Warning: These 3 Dividend Darlings Could Ruin Your Retirement

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It’s a pitfall that can slash your income and your nest egg overnight—and this hidden trap is particularly dangerous to your financial health right now.

I’m talking about a snap dividend cut, something poor folks still sitting on General Electric (GE) shares learned again last week, when the stock tanked 9% in a single day after GE slashed its quarterly payout 92%—to a token penny.

The sad part is, anyone could have seen this massacre coming for miles.

All you had to do was look at GE’s cash flow, which kept staggering after the company sideswiped investors with a 50% dividend cut a year ago.… Read more

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What could be better than a booming business that feeds an ever-growing dividend?

How about a “wide moat” to protect the payout’s upward trajectory? We’ll rank five dividend growers and their competitive advantages in a minute. First, let’s talk about disruption.

Tesla (TSLA) CEO and “Chief Disrupter” Elon Musk recently stormed the castle of investing theory when he challenged the importance of moats – the idea of corporate competitive advantages that make it difficult for other companies to whittle away market share.

It’s a skirmish that brought longtime “wide moats” pitchman Warren Buffett into the fray, as the Berkshire Hathaway (BRK.B) CEO and Musk had sparring words for one another.…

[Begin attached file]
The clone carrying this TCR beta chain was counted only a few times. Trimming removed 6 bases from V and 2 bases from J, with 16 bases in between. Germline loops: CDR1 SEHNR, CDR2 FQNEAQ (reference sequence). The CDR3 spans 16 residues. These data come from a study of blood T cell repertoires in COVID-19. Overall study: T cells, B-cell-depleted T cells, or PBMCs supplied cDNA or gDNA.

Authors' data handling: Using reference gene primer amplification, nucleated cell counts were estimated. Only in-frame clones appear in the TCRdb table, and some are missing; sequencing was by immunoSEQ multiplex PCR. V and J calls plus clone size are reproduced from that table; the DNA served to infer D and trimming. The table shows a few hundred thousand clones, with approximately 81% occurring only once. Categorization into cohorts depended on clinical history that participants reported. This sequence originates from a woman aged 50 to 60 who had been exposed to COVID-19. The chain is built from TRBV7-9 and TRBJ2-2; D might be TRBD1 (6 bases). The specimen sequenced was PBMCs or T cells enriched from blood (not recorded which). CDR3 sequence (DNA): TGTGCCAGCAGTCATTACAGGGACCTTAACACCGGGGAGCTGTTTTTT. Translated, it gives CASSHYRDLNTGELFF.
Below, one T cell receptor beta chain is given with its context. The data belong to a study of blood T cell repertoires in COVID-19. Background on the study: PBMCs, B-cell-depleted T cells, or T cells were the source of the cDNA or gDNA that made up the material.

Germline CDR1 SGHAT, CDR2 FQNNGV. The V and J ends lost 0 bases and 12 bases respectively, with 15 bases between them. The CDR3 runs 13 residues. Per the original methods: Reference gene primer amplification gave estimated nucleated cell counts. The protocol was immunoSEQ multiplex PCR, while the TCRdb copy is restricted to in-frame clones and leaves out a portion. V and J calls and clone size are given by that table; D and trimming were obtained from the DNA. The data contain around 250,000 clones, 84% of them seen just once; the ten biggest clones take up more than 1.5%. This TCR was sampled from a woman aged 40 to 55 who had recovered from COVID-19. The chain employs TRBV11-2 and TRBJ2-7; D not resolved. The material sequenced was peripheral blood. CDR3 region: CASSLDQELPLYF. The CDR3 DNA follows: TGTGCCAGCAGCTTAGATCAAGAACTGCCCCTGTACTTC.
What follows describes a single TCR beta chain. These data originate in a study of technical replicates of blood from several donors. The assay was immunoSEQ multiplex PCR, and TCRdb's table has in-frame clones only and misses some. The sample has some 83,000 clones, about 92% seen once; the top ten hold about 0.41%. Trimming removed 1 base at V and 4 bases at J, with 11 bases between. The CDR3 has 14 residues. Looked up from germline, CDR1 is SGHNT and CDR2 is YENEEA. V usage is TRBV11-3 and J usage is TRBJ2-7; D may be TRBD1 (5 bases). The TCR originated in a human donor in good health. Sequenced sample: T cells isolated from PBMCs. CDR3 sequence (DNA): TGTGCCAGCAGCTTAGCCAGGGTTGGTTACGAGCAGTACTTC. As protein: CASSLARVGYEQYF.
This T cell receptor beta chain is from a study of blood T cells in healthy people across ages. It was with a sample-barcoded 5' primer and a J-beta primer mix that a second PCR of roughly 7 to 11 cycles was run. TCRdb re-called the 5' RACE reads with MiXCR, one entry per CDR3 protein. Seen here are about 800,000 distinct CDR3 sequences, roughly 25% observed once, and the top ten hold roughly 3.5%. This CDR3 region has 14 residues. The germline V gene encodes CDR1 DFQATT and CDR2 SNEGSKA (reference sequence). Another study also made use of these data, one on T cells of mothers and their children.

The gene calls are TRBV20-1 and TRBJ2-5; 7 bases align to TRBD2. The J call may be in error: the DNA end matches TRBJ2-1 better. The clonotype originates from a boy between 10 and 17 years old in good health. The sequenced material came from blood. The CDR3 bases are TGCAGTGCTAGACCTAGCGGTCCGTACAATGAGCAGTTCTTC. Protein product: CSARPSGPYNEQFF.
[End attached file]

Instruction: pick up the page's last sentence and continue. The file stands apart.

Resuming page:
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The Federal Reserve’s increased aggression over the past couple of years has finally come home to roost. The yield on the 10-year Treasury recently rocketed above 2.8% – a four-year high – while the 30-year cleared the 3% mark.

That’s bad news for investors in many traditional dividend-paying blue chips.

The 10-year T-note might as well have been a “high-yield” savings account the past few years, offering almost laughable income of less than 1.4% as recently as 2016. That kind of environment gives investors “yield goggles,” making even no-growth stocks look attractive as long as they’re paying out near 3%.

Just look at the performance of the Consumer Staples Select Sector SPDR (XLP) – a collection of companies such as Procter & Gamble (PG) and Coca-Cola (KO) – against the 10-year Treasury rate.…
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About Author

Brett

Hi, I’m Brett Owens – and I’m a financial junkie. My “problem” started incollege, when I got a little dose of the stock market – man, was I hooked…in no time, I was reading the Wall Street Journal religously.

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